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All Hallows' Eve: 13 Stories Paperback – September 6, 2010

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Product Details

  • Age Range: 12 and up
  • Grade Level: 7 and up
  • Paperback: 240 pages
  • Publisher: HMH Books for Young Readers; Reprint edition (September 6, 2010)
  • Language: English
  • ISBN-10: 0152064737
  • ISBN-13: 978-0152064730
  • Product Dimensions: 8.2 x 6.6 x 0.6 inches
  • Shipping Weight: 8.8 ounces (View shipping rates and policies)
  • Average Customer Review: 4.0 out of 5 stars  See all reviews (10 customer reviews)
  • Amazon Best Sellers Rank: #811,773 in Books (See Top 100 in Books)

Editorial Reviews

From School Library Journal

Grade 6 Up–A collection of 13 stories that will thrill and chill readers. Each tale takes place on Halloween, and some stories are variations on familiar tales. Many are set in upstate New York, which lends a nice Ichabod Crane feel to the book. Well crafted, these spine-tingling selections rely on gotcha moments and old-fashioned suspense rather than gross-out horror. While all of them are enjoyable and worth mulling over, several stand out: in the creepy Morgan Roehmar's Boys, a girl acting the part of a knifing victim during a haunted hayride comes face to face with a long-dead child murderer. Pretending describes a first date gone horribly wrong. MARIAN features a teen driver who finds himself at the mercy of his car, and the horrifying My Real Mother describes an adopted teen who searches for her blood (and, as it turns out, blood-sucking) mother, while leaving behind a gruesome mess at her adoptive parents' home. The writing is crisp and concise and truly packs a punch. Fans of horror fiction and suspense will not be disappointed.–Elaine Baran Black, Gwinnett County Public Library, Lawrenceville, GA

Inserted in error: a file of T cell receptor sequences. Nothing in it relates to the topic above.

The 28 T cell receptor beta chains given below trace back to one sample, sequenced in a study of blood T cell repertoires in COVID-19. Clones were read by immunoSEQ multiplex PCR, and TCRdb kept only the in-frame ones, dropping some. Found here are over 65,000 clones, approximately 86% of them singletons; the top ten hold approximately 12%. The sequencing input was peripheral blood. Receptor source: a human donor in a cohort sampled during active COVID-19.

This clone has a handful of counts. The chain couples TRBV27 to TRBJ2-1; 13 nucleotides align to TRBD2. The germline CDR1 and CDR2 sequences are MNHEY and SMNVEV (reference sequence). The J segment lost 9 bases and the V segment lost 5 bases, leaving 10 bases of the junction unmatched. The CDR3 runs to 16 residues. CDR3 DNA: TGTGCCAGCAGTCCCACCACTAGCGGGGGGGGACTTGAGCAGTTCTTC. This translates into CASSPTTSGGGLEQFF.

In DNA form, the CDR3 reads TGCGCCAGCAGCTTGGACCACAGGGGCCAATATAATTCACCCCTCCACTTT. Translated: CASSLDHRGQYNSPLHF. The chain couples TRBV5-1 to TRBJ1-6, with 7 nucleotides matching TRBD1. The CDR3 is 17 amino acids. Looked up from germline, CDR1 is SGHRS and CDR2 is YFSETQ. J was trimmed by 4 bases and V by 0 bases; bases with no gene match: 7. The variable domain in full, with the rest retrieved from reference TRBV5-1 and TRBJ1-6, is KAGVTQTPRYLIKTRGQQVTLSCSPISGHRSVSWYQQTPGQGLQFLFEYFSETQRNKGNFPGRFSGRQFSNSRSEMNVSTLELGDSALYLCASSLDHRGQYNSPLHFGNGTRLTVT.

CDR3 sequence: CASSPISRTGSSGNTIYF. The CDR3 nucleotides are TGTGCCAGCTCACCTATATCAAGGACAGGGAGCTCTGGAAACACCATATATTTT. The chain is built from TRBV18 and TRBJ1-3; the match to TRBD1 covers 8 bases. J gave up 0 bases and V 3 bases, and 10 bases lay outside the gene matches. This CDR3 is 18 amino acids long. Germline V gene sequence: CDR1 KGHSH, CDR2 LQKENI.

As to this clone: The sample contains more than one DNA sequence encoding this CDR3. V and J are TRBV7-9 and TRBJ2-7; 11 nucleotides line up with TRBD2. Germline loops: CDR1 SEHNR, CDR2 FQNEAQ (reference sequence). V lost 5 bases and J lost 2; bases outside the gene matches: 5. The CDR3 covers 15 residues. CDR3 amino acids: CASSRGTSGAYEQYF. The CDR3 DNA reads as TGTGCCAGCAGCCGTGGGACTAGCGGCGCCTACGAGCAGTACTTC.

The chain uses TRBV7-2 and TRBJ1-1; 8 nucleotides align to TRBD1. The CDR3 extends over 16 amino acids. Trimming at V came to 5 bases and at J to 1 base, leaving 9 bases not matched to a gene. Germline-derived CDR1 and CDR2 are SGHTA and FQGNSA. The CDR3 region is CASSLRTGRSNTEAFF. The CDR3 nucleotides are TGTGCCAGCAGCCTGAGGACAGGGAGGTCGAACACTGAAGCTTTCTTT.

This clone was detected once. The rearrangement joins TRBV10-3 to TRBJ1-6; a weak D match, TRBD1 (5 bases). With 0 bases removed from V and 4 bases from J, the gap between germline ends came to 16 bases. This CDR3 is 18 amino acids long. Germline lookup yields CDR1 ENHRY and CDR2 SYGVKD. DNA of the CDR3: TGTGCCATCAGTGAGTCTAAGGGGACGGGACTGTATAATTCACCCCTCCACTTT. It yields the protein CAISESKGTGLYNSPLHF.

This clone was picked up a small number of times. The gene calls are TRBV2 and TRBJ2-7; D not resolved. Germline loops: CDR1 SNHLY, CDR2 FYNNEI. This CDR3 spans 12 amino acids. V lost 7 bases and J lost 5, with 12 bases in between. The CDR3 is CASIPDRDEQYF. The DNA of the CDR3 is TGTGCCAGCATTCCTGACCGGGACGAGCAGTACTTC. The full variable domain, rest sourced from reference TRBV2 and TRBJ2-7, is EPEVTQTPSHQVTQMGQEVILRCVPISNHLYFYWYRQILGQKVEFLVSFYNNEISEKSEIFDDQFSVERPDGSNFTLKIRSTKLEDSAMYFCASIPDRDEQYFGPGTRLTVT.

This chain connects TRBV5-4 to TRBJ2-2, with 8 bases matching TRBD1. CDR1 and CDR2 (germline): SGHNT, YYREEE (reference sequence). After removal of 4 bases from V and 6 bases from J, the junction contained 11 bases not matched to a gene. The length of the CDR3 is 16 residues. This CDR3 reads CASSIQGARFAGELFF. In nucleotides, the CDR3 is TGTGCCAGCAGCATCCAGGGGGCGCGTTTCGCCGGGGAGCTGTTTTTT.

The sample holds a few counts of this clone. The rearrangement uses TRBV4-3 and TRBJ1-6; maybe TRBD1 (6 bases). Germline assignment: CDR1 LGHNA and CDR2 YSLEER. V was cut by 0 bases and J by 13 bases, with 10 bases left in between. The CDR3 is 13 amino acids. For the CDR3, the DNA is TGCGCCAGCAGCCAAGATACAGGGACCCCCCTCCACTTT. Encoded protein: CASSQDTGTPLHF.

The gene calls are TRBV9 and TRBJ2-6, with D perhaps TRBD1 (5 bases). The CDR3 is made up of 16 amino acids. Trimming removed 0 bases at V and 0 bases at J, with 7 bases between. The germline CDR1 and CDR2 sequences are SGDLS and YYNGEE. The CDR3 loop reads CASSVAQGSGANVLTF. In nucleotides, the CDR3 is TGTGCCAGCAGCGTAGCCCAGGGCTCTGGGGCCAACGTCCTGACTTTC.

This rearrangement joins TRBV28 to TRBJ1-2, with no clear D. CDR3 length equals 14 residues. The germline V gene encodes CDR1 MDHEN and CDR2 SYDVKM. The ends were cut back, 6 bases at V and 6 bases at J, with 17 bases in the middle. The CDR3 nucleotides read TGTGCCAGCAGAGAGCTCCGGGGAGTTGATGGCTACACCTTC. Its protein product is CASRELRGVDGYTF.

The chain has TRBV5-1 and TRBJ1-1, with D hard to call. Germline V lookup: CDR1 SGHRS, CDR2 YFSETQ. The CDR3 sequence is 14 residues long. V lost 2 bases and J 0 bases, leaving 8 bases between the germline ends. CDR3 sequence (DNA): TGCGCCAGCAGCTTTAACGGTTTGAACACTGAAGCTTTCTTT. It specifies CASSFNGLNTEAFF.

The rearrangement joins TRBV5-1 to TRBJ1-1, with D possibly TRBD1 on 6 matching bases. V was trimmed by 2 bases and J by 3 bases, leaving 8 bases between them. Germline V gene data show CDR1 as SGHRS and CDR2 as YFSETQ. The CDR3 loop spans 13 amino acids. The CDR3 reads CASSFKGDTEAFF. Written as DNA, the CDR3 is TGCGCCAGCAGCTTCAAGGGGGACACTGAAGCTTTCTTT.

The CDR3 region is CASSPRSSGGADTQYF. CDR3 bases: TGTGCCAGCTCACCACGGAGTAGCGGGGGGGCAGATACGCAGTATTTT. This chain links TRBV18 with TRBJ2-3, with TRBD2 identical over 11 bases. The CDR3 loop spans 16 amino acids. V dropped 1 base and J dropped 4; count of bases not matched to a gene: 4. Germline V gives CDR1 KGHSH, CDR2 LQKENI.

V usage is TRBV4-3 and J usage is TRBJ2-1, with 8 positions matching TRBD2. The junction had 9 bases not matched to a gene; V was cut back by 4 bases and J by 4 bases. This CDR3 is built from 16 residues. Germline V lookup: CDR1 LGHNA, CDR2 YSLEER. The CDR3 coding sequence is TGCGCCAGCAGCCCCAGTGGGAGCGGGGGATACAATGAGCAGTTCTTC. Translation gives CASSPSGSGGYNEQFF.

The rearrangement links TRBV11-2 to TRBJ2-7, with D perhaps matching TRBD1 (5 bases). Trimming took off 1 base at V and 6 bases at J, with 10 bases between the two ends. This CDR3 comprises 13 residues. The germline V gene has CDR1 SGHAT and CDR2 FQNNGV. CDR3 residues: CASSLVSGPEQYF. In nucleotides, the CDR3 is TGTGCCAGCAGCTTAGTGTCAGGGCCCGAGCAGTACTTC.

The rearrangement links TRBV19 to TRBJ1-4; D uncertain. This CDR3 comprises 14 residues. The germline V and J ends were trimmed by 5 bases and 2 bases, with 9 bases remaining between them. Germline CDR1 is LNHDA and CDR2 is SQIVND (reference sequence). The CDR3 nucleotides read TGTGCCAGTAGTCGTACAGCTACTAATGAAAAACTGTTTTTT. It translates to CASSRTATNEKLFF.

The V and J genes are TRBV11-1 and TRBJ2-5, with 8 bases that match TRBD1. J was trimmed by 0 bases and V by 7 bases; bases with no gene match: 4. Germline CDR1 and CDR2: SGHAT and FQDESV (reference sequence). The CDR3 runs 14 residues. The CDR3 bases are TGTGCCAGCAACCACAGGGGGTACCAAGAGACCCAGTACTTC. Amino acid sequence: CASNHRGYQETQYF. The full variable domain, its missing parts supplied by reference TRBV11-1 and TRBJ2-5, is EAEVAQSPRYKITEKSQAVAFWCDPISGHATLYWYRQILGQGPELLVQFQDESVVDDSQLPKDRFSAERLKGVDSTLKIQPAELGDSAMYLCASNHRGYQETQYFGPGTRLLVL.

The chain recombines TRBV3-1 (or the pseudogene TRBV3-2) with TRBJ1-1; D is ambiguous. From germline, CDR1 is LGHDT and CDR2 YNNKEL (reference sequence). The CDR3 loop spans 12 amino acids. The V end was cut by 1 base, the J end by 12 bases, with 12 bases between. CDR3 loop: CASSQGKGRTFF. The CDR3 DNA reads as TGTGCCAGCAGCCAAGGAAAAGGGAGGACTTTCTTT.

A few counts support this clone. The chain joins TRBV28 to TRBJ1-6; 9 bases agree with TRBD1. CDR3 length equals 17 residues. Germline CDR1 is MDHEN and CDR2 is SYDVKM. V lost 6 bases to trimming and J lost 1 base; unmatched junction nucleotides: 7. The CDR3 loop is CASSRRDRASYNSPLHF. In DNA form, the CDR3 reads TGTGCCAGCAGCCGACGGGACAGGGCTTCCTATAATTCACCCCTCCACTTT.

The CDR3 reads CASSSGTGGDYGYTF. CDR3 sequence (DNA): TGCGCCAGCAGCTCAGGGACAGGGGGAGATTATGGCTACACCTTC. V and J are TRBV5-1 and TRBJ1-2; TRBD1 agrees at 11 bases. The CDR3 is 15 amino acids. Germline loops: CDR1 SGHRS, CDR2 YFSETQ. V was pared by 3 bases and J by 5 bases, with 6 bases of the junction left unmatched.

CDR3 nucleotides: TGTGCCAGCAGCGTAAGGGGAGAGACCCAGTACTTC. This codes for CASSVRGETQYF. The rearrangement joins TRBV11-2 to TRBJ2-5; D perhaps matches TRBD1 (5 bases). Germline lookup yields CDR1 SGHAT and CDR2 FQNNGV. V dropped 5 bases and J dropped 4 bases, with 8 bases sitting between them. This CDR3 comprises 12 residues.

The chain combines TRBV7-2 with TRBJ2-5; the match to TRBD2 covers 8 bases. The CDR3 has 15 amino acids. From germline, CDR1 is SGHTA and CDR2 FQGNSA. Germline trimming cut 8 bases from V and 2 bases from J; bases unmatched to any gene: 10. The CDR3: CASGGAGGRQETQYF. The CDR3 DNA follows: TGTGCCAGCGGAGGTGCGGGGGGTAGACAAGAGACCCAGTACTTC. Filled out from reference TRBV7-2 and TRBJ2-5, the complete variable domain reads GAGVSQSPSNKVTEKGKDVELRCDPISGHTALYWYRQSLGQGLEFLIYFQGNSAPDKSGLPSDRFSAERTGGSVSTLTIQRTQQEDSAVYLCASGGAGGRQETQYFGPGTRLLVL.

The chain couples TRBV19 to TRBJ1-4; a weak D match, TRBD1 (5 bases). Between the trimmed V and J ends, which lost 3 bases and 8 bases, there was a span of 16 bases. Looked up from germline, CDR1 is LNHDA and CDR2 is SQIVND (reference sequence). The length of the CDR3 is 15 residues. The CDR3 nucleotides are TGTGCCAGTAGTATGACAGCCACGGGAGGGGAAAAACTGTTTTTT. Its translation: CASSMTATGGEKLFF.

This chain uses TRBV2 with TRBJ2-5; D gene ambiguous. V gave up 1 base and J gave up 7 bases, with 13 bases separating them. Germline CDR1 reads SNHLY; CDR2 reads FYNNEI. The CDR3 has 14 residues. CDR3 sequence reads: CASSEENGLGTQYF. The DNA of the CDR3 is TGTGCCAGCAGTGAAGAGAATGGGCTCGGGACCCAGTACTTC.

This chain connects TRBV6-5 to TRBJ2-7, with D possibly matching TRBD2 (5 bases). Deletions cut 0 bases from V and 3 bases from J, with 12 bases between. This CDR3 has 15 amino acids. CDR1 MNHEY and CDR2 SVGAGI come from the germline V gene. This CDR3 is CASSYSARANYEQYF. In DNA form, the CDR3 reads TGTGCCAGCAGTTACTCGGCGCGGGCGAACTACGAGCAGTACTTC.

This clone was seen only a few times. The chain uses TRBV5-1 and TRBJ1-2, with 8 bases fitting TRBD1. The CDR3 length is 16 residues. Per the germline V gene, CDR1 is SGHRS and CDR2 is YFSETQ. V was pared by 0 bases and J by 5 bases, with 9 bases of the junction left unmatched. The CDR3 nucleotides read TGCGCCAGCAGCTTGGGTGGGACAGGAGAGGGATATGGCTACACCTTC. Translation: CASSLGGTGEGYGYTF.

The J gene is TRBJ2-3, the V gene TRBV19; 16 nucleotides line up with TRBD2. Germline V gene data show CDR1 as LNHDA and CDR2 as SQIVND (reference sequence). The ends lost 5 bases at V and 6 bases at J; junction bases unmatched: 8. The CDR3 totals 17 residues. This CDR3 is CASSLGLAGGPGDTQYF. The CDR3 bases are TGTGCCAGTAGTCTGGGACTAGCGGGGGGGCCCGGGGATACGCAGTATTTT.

Copyright © Reed Business Information, a division of Reed Elsevier Inc. All rights reserved. --This text refers to an out of print or unavailable edition of this title.

From Booklist

Creepy and gruesome, these horror stories all take place on Halloween night when high-school characters bridge the gap between the living and the dead. "He opened the door, and a body fell out, a young woman with a bloody T-shirt and a knife sticking out of her back." Bodies are sawed into pieces and packed in plastic bags while a serial killer roams free. The grisly detail is sometimes funny, whether it's the threat to suck out a teen's brains through his eye sockets, or parents dressed as vampires offering their daughter's date a drink--A, B, or O-negative. The plots also have surprising twists and turns, with the trickster often outtricked. In a great story for readers' theater, two girls talk about their friendship in parallel narratives that present very different viewpoints of their relationship--which one will murder the other? Halloween fans too old for trick-or-treating will enjoy this, especially as a read-aloud. For more chilling tales, suggest Anthony Horowitz's^B Horowitz Horror (2006). Hazel Rochman
Copyright © American Library Association. All rights reserved --This text refers to an out of print or unavailable edition of this title.

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Most Helpful Customer Reviews

6 of 6 people found the following review helpful By Jesse Penitent on October 26, 2006
Format: Hardcover
VandeVelde can do no wrong as far as I am concerned. This collection will have teen (and older--I've got a good 35 years on the intended audience) horror enthusiasts turning pages all night.

While gore mongers won't be satisfied, those who like to be creeped out, chilled and even a little upset will be delighted.

Among the best of these terrific tales:

MORGAN ROEHMER'S BOYS--takes the haunted hayride ghost story and gives it a twist...then twists it sharply again in a nasty, vicious direction

NOW AND WHEN--What happens when five teens are allowed one question each from a backwood's psychic. Even though I could see where the story was going, I was completely sucker punched by the epilogue. It still haunts and eats at me.

BEST FRIENDS--Told in two voices. One friend tells a story through rose colored glasses, the other tells the bitter truth...and the ending is a bitter one indeed.

MY REAL MOTHER--Our heroine searches for her "real" mother when her adoptive mother is less than sympathetic to her demands. You just KNOW that the "real" mother is going to be someone our heroine won't want to know. And the ending holds a breathtaking shock for the reader.